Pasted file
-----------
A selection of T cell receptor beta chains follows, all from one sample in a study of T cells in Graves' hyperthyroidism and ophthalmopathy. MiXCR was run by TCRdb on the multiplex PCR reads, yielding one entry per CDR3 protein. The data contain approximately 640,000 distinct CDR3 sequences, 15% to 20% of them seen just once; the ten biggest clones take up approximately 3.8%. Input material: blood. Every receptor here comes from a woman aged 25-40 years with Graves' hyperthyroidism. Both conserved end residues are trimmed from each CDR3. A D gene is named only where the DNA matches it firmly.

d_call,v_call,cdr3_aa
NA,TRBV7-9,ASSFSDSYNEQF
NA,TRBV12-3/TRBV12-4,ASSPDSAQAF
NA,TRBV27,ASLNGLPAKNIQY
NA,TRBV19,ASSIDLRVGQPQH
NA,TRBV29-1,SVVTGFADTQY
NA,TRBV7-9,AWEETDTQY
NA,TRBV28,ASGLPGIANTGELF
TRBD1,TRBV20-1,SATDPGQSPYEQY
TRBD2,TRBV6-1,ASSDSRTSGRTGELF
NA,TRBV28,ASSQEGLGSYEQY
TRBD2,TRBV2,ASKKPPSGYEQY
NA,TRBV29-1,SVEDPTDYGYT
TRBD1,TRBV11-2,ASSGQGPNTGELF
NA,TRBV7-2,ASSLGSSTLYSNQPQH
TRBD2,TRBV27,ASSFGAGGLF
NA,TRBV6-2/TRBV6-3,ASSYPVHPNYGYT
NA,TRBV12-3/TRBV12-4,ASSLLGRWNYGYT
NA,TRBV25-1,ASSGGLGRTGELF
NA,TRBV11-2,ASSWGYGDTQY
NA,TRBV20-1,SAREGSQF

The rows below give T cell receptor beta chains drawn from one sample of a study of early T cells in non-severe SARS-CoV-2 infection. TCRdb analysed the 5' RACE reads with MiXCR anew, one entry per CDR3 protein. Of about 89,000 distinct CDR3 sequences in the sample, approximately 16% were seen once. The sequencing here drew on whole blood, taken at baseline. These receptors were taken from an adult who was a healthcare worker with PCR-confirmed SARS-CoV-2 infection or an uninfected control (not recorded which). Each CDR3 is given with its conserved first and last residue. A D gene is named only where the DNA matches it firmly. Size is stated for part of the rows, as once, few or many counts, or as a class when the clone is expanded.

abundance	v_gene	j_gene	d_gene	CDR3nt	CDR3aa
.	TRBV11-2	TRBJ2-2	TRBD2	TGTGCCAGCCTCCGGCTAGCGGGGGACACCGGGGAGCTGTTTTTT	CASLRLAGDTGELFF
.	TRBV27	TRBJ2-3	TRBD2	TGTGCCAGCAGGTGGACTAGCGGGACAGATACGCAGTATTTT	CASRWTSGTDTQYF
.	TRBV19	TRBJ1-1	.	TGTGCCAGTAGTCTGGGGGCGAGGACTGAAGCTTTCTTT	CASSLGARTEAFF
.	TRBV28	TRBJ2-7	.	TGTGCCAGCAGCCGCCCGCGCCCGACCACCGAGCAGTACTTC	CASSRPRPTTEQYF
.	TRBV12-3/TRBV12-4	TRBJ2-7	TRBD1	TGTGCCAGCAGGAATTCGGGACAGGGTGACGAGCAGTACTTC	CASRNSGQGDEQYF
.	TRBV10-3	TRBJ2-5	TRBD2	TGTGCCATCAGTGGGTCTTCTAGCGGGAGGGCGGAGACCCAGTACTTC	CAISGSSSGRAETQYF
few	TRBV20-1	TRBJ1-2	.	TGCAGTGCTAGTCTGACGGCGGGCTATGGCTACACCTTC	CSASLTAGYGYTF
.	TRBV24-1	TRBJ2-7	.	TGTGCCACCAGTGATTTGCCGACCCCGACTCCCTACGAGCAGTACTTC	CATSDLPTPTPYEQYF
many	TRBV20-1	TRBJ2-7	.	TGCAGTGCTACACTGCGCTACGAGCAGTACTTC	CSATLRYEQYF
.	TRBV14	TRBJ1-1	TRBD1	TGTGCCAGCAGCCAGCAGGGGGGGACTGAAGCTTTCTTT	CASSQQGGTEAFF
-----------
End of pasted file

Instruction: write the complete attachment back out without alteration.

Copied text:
A selection of T cell receptor beta chains follows, all from one sample in a study of T cells in Graves' hyperthyroidism and ophthalmopathy. MiXCR was run by TCRdb on the multiplex PCR reads, yielding one entry per CDR3 protein. The data contain approximately 640,000 distinct CDR3 sequences, 15% to 20% of them seen just once; the ten biggest clones take up approximately 3.8%. Input material: blood. Every receptor here comes from a woman aged 25-40 years with Graves' hyperthyroidism. Both conserved end residues are trimmed from each CDR3. A D gene is named only where the DNA matches it firmly.

d_call,v_call,cdr3_aa
NA,TRBV7-9,ASSFSDSYNEQF
NA,TRBV12-3/TRBV12-4,ASSPDSAQAF
NA,TRBV27,ASLNGLPAKNIQY
NA,TRBV19,ASSIDLRVGQPQH
NA,TRBV29-1,SVVTGFADTQY
NA,TRBV7-9,AWEETDTQY
NA,TRBV28,ASGLPGIANTGELF
TRBD1,TRBV20-1,SATDPGQSPYEQY
TRBD2,TRBV6-1,ASSDSRTSGRTGELF
NA,TRBV28,ASSQEGLGSYEQY
TRBD2,TRBV2,ASKKPPSGYEQY
NA,TRBV29-1,SVEDPTDYGYT
TRBD1,TRBV11-2,ASSGQGPNTGELF
NA,TRBV7-2,ASSLGSSTLYSNQPQH
TRBD2,TRBV27,ASSFGAGGLF
NA,TRBV6-2/TRBV6-3,ASSYPVHPNYGYT
NA,TRBV12-3/TRBV12-4,ASSLLGRWNYGYT
NA,TRBV25-1,ASSGGLGRTGELF
NA,TRBV11-2,ASSWGYGDTQY
NA,TRBV20-1,SAREGSQF

The rows below give T cell receptor beta chains drawn from one sample of a study of early T cells in non-severe SARS-CoV-2 infection. TCRdb analysed the 5' RACE reads with MiXCR anew, one entry per CDR3 protein. Of about 89,000 distinct CDR3 sequences in the sample, approximately 16% were seen once. The sequencing here drew on whole blood, taken at baseline. These receptors were taken from an adult who was a healthcare worker with PCR-confirmed SARS-CoV-2 infection or an uninfected control (not recorded which). Each CDR3 is given with its conserved first and last residue. A D gene is named only where the DNA matches it firmly. Size is stated for part of the rows, as once, few or many counts, or as a class when the clone is expanded.

abundance	v_gene	j_gene	d_gene	CDR3nt	CDR3aa
.	TRBV11-2	TRBJ2-2	TRBD2	TGTGCCAGCCTCCGGCTAGCGGGGGACACCGGGGAGCTGTTTTTT	CASLRLAGDTGELFF
.	TRBV27	TRBJ2-3	TRBD2	TGTGCCAGCAGGTGGACTAGCGGGACAGATACGCAGTATTTT	CASRWTSGTDTQYF
.	TRBV19	TRBJ1-1	.	TGTGCCAGTAGTCTGGGGGCGAGGACTGAAGCTTTCTTT	CASSLGARTEAFF
.	TRBV28	TRBJ2-7	.	TGTGCCAGCAGCCGCCCGCGCCCGACCACCGAGCAGTACTTC	CASSRPRPTTEQYF
.	TRBV12-3/TRBV12-4	TRBJ2-7	TRBD1	TGTGCCAGCAGGAATTCGGGACAGGGTGACGAGCAGTACTTC	CASRNSGQGDEQYF
.	TRBV10-3	TRBJ2-5	TRBD2	TGTGCCATCAGTGGGTCTTCTAGCGGGAGGGCGGAGACCCAGTACTTC	CAISGSSSGRAETQYF
few	TRBV20-1	TRBJ1-2	.	TGCAGTGCTAGTCTGACGGCGGGCTATGGCTACACCTTC	CSASLTAGYGYTF
.	TRBV24-1	TRBJ2-7	.	TGTGCCACCAGTGATTTGCCGACCCCGACTCCCTACGAGCAGTACTTC	CATSDLPTPTPYEQYF
many	TRBV20-1	TRBJ2-7	.	TGCAGTGCTACACTGCGCTACGAGCAGTACTTC	CSATLRYEQYF
.	TRBV14	TRBJ1-1	TRBD1	TGTGCCAGCAGCCAGCAGGGGGGGACTGAAGCTTTCTTT	CASSQQGGTEAFF